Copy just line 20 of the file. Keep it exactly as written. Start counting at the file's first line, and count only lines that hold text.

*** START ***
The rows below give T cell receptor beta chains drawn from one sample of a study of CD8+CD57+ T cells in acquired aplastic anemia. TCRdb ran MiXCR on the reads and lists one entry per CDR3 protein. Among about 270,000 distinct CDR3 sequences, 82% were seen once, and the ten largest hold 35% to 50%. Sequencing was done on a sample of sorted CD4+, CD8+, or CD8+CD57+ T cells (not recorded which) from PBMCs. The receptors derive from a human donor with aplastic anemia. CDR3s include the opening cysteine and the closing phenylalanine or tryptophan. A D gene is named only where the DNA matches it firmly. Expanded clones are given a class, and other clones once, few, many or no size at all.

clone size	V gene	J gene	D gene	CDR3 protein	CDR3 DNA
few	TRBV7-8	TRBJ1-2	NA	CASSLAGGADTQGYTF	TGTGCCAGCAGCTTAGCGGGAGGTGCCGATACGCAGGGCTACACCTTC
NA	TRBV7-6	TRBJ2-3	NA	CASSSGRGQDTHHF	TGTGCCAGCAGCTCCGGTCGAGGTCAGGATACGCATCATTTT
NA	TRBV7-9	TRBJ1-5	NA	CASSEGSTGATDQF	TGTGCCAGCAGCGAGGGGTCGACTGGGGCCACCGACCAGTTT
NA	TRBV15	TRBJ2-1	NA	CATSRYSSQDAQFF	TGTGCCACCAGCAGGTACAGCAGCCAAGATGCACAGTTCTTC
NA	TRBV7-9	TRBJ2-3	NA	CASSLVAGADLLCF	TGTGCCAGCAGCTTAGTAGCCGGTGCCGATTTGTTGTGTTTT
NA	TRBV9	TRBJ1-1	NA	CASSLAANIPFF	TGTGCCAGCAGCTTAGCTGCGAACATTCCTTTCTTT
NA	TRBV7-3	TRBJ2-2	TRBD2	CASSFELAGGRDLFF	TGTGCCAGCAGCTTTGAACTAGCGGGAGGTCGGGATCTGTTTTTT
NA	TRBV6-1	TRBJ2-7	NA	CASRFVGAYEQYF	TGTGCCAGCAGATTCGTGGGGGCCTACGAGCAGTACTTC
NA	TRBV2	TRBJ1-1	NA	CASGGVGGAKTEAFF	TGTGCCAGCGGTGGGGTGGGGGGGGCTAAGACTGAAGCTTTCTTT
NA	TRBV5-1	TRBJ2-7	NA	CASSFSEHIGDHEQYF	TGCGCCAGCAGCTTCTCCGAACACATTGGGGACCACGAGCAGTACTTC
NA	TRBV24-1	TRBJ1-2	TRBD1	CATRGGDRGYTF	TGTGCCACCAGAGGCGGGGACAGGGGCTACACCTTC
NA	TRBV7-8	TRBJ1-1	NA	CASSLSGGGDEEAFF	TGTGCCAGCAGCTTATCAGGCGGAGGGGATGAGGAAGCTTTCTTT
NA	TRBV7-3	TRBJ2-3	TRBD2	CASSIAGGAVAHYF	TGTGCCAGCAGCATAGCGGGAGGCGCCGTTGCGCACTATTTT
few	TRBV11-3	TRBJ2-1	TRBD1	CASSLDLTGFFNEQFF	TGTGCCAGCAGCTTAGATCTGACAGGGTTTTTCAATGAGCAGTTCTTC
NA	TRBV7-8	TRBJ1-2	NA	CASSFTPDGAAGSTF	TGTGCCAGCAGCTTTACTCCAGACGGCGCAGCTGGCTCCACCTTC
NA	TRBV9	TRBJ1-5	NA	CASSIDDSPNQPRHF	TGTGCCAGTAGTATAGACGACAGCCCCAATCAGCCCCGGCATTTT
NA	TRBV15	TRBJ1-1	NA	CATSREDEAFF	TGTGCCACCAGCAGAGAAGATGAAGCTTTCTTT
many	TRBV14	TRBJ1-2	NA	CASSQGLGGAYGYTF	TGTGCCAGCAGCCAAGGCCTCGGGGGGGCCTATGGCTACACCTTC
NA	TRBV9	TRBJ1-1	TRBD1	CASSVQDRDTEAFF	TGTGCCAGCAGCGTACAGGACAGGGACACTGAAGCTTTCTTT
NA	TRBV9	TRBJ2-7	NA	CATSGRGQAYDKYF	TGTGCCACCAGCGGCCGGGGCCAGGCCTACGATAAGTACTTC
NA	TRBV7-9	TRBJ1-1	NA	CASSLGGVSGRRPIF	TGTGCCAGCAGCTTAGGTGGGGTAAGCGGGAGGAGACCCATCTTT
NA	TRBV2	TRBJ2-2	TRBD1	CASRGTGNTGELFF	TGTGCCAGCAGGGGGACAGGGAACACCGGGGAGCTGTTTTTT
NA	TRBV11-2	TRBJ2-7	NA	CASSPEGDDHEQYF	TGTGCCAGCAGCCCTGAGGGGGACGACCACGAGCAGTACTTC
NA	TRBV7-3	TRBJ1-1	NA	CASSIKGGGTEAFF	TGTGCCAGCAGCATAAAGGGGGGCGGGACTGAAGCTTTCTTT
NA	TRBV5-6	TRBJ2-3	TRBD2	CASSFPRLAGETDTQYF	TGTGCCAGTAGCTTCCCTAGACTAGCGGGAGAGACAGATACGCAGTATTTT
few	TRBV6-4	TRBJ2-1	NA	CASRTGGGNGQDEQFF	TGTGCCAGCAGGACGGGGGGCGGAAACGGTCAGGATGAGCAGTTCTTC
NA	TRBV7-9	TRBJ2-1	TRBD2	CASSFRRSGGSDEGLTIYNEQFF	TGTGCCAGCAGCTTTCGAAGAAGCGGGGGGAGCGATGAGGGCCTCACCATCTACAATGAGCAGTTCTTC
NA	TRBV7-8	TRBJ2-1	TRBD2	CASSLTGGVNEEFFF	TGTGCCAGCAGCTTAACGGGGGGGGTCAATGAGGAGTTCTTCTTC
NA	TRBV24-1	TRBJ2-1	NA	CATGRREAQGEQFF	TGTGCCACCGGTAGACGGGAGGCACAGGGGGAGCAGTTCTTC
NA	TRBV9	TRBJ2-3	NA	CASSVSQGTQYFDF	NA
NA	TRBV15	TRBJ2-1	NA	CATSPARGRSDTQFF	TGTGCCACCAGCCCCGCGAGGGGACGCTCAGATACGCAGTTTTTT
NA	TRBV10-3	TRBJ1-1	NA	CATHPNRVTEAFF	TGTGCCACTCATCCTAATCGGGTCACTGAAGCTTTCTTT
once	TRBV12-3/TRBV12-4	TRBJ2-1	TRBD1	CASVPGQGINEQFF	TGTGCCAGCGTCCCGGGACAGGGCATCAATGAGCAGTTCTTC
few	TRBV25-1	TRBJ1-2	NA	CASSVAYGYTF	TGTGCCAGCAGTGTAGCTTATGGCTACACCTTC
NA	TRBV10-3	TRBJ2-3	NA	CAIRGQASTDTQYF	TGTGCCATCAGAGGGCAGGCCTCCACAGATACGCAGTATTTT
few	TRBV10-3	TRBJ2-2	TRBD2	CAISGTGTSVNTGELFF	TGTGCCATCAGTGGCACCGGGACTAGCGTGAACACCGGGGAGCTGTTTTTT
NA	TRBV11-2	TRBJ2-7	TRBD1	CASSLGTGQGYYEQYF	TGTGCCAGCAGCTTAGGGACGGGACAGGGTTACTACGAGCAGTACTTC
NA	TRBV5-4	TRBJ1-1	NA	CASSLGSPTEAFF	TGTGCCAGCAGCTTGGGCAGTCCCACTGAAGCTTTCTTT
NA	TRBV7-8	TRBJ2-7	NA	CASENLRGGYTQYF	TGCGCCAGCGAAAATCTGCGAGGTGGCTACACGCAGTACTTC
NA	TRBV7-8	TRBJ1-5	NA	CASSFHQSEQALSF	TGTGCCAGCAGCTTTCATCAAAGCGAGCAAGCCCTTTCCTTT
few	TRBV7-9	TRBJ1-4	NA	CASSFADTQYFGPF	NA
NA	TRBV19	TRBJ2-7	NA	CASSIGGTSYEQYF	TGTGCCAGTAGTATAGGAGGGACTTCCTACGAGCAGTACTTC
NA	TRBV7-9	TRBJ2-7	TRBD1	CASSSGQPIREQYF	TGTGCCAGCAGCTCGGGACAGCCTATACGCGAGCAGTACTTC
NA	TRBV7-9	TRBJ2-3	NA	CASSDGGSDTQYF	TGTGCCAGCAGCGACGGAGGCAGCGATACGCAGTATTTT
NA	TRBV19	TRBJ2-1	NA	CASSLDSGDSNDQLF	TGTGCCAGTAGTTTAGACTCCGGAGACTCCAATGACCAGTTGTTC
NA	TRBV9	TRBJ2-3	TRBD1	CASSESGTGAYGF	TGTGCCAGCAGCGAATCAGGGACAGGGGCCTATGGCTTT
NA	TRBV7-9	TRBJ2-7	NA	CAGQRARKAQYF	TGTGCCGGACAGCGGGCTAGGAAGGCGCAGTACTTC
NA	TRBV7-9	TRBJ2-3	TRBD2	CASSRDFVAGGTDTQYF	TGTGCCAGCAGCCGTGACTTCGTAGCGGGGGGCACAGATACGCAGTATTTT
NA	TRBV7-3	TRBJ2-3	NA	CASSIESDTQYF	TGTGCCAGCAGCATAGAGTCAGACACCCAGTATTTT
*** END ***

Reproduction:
many	TRBV14	TRBJ1-2	NA	CASSQGLGGAYGYTF	TGTGCCAGCAGCCAAGGCCTCGGGGGGGCCTATGGCTACACCTTC